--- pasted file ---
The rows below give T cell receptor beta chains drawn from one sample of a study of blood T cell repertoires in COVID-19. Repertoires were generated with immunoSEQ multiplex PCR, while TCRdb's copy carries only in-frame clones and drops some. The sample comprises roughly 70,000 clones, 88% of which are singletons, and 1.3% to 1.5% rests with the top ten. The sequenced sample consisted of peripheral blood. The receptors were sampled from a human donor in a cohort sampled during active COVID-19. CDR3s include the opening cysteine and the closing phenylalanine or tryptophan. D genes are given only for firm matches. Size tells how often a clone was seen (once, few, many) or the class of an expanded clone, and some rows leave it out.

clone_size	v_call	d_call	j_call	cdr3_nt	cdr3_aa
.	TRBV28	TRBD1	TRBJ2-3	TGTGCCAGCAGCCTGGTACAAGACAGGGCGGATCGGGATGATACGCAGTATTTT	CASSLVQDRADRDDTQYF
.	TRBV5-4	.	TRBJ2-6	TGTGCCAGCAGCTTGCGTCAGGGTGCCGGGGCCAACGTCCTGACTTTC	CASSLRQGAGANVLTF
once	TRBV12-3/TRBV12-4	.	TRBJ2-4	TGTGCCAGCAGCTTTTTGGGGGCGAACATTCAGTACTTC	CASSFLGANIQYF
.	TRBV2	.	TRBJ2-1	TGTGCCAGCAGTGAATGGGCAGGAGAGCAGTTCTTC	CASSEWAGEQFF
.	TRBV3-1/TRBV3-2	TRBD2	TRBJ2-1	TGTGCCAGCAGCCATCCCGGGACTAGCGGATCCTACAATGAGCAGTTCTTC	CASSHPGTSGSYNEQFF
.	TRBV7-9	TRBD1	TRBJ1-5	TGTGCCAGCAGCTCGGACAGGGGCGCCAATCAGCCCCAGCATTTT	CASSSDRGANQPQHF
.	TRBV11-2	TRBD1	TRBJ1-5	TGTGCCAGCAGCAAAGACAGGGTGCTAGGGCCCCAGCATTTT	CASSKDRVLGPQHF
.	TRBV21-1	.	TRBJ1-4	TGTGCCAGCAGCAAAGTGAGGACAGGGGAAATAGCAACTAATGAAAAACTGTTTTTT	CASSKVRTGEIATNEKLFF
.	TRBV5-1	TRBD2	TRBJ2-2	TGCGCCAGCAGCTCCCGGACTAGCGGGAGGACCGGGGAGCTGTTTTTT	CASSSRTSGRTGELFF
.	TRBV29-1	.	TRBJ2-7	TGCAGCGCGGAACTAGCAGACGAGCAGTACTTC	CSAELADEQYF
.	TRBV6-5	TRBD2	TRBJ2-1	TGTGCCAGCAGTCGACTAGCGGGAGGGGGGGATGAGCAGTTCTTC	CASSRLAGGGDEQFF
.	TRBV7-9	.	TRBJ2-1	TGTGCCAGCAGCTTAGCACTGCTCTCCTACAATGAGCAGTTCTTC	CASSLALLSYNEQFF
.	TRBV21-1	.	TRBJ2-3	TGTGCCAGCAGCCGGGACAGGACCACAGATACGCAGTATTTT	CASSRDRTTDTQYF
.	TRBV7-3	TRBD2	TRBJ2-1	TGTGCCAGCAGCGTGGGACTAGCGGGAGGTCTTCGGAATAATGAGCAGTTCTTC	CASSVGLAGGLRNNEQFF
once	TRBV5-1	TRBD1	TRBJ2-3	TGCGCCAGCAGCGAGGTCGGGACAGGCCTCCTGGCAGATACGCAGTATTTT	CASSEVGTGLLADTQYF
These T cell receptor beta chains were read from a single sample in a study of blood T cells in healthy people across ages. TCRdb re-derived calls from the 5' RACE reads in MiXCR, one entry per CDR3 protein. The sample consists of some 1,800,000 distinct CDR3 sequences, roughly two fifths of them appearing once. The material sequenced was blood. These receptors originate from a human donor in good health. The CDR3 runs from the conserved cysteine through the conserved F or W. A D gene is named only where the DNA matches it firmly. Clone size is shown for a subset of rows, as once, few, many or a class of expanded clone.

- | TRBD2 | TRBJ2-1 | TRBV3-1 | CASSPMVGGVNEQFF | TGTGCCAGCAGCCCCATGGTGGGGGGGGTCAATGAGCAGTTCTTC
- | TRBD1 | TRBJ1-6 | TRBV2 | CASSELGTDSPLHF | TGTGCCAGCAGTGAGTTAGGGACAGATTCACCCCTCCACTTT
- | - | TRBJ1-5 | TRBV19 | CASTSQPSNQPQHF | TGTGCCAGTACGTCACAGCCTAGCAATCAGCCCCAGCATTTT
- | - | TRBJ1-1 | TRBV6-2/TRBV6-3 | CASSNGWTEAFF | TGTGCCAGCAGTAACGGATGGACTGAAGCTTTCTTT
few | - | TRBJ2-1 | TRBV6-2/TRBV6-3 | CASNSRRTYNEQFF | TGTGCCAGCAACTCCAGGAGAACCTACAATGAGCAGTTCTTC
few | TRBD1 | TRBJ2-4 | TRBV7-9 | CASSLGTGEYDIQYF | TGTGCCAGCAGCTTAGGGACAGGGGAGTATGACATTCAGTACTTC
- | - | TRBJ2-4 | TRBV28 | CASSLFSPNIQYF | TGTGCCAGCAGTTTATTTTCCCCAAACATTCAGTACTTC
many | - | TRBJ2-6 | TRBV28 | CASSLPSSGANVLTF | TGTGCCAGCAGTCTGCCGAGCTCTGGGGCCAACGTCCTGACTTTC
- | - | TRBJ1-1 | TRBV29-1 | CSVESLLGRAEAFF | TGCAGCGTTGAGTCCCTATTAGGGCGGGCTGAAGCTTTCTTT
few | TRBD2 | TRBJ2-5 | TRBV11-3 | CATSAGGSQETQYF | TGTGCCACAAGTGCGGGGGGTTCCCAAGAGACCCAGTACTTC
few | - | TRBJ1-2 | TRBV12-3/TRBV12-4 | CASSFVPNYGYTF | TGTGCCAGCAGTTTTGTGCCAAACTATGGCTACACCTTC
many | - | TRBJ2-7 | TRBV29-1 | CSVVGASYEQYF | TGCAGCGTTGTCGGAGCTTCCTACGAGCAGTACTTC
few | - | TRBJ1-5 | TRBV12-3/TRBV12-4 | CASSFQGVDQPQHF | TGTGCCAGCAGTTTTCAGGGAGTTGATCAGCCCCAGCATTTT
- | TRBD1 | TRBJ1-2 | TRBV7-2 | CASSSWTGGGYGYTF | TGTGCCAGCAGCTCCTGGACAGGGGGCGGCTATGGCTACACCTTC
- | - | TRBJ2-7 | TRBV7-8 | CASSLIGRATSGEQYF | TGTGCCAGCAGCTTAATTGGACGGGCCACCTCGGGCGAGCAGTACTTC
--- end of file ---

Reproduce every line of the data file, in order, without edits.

The rows below give T cell receptor beta chains drawn from one sample of a study of blood T cell repertoires in COVID-19. Repertoires were generated with immunoSEQ multiplex PCR, while TCRdb's copy carries only in-frame clones and drops some. The sample comprises roughly 70,000 clones, 88% of which are singletons, and 1.3% to 1.5% rests with the top ten. The sequenced sample consisted of peripheral blood. The receptors were sampled from a human donor in a cohort sampled during active COVID-19. CDR3s include the opening cysteine and the closing phenylalanine or tryptophan. D genes are given only for firm matches. Size tells how often a clone was seen (once, few, many) or the class of an expanded clone, and some rows leave it out.

clone_size	v_call	d_call	j_call	cdr3_nt	cdr3_aa
.	TRBV28	TRBD1	TRBJ2-3	TGTGCCAGCAGCCTGGTACAAGACAGGGCGGATCGGGATGATACGCAGTATTTT	CASSLVQDRADRDDTQYF
.	TRBV5-4	.	TRBJ2-6	TGTGCCAGCAGCTTGCGTCAGGGTGCCGGGGCCAACGTCCTGACTTTC	CASSLRQGAGANVLTF
once	TRBV12-3/TRBV12-4	.	TRBJ2-4	TGTGCCAGCAGCTTTTTGGGGGCGAACATTCAGTACTTC	CASSFLGANIQYF
.	TRBV2	.	TRBJ2-1	TGTGCCAGCAGTGAATGGGCAGGAGAGCAGTTCTTC	CASSEWAGEQFF
.	TRBV3-1/TRBV3-2	TRBD2	TRBJ2-1	TGTGCCAGCAGCCATCCCGGGACTAGCGGATCCTACAATGAGCAGTTCTTC	CASSHPGTSGSYNEQFF
.	TRBV7-9	TRBD1	TRBJ1-5	TGTGCCAGCAGCTCGGACAGGGGCGCCAATCAGCCCCAGCATTTT	CASSSDRGANQPQHF
.	TRBV11-2	TRBD1	TRBJ1-5	TGTGCCAGCAGCAAAGACAGGGTGCTAGGGCCCCAGCATTTT	CASSKDRVLGPQHF
.	TRBV21-1	.	TRBJ1-4	TGTGCCAGCAGCAAAGTGAGGACAGGGGAAATAGCAACTAATGAAAAACTGTTTTTT	CASSKVRTGEIATNEKLFF
.	TRBV5-1	TRBD2	TRBJ2-2	TGCGCCAGCAGCTCCCGGACTAGCGGGAGGACCGGGGAGCTGTTTTTT	CASSSRTSGRTGELFF
.	TRBV29-1	.	TRBJ2-7	TGCAGCGCGGAACTAGCAGACGAGCAGTACTTC	CSAELADEQYF
.	TRBV6-5	TRBD2	TRBJ2-1	TGTGCCAGCAGTCGACTAGCGGGAGGGGGGGATGAGCAGTTCTTC	CASSRLAGGGDEQFF
.	TRBV7-9	.	TRBJ2-1	TGTGCCAGCAGCTTAGCACTGCTCTCCTACAATGAGCAGTTCTTC	CASSLALLSYNEQFF
.	TRBV21-1	.	TRBJ2-3	TGTGCCAGCAGCCGGGACAGGACCACAGATACGCAGTATTTT	CASSRDRTTDTQYF
.	TRBV7-3	TRBD2	TRBJ2-1	TGTGCCAGCAGCGTGGGACTAGCGGGAGGTCTTCGGAATAATGAGCAGTTCTTC	CASSVGLAGGLRNNEQFF
once	TRBV5-1	TRBD1	TRBJ2-3	TGCGCCAGCAGCGAGGTCGGGACAGGCCTCCTGGCAGATACGCAGTATTTT	CASSEVGTGLLADTQYF
These T cell receptor beta chains were read from a single sample in a study of blood T cells in healthy people across ages. TCRdb re-derived calls from the 5' RACE reads in MiXCR, one entry per CDR3 protein. The sample consists of some 1,800,000 distinct CDR3 sequences, roughly two fifths of them appearing once. The material sequenced was blood. These receptors originate from a human donor in good health. The CDR3 runs from the conserved cysteine through the conserved F or W. A D gene is named only where the DNA matches it firmly. Clone size is shown for a subset of rows, as once, few, many or a class of expanded clone.

- | TRBD2 | TRBJ2-1 | TRBV3-1 | CASSPMVGGVNEQFF | TGTGCCAGCAGCCCCATGGTGGGGGGGGTCAATGAGCAGTTCTTC
- | TRBD1 | TRBJ1-6 | TRBV2 | CASSELGTDSPLHF | TGTGCCAGCAGTGAGTTAGGGACAGATTCACCCCTCCACTTT
- | - | TRBJ1-5 | TRBV19 | CASTSQPSNQPQHF | TGTGCCAGTACGTCACAGCCTAGCAATCAGCCCCAGCATTTT
- | - | TRBJ1-1 | TRBV6-2/TRBV6-3 | CASSNGWTEAFF | TGTGCCAGCAGTAACGGATGGACTGAAGCTTTCTTT
few | - | TRBJ2-1 | TRBV6-2/TRBV6-3 | CASNSRRTYNEQFF | TGTGCCAGCAACTCCAGGAGAACCTACAATGAGCAGTTCTTC
few | TRBD1 | TRBJ2-4 | TRBV7-9 | CASSLGTGEYDIQYF | TGTGCCAGCAGCTTAGGGACAGGGGAGTATGACATTCAGTACTTC
- | - | TRBJ2-4 | TRBV28 | CASSLFSPNIQYF | TGTGCCAGCAGTTTATTTTCCCCAAACATTCAGTACTTC
many | - | TRBJ2-6 | TRBV28 | CASSLPSSGANVLTF | TGTGCCAGCAGTCTGCCGAGCTCTGGGGCCAACGTCCTGACTTTC
- | - | TRBJ1-1 | TRBV29-1 | CSVESLLGRAEAFF | TGCAGCGTTGAGTCCCTATTAGGGCGGGCTGAAGCTTTCTTT
few | TRBD2 | TRBJ2-5 | TRBV11-3 | CATSAGGSQETQYF | TGTGCCACAAGTGCGGGGGGTTCCCAAGAGACCCAGTACTTC
few | - | TRBJ1-2 | TRBV12-3/TRBV12-4 | CASSFVPNYGYTF | TGTGCCAGCAGTTTTGTGCCAAACTATGGCTACACCTTC
many | - | TRBJ2-7 | TRBV29-1 | CSVVGASYEQYF | TGCAGCGTTGTCGGAGCTTCCTACGAGCAGTACTTC
few | - | TRBJ1-5 | TRBV12-3/TRBV12-4 | CASSFQGVDQPQHF | TGTGCCAGCAGTTTTCAGGGAGTTGATCAGCCCCAGCATTTT
- | TRBD1 | TRBJ1-2 | TRBV7-2 | CASSSWTGGGYGYTF | TGTGCCAGCAGCTCCTGGACAGGGGGCGGCTATGGCTACACCTTC
- | - | TRBJ2-7 | TRBV7-8 | CASSLIGRATSGEQYF | TGTGCCAGCAGCTTAATTGGACGGGCCACCTCGGGCGAGCAGTACTTC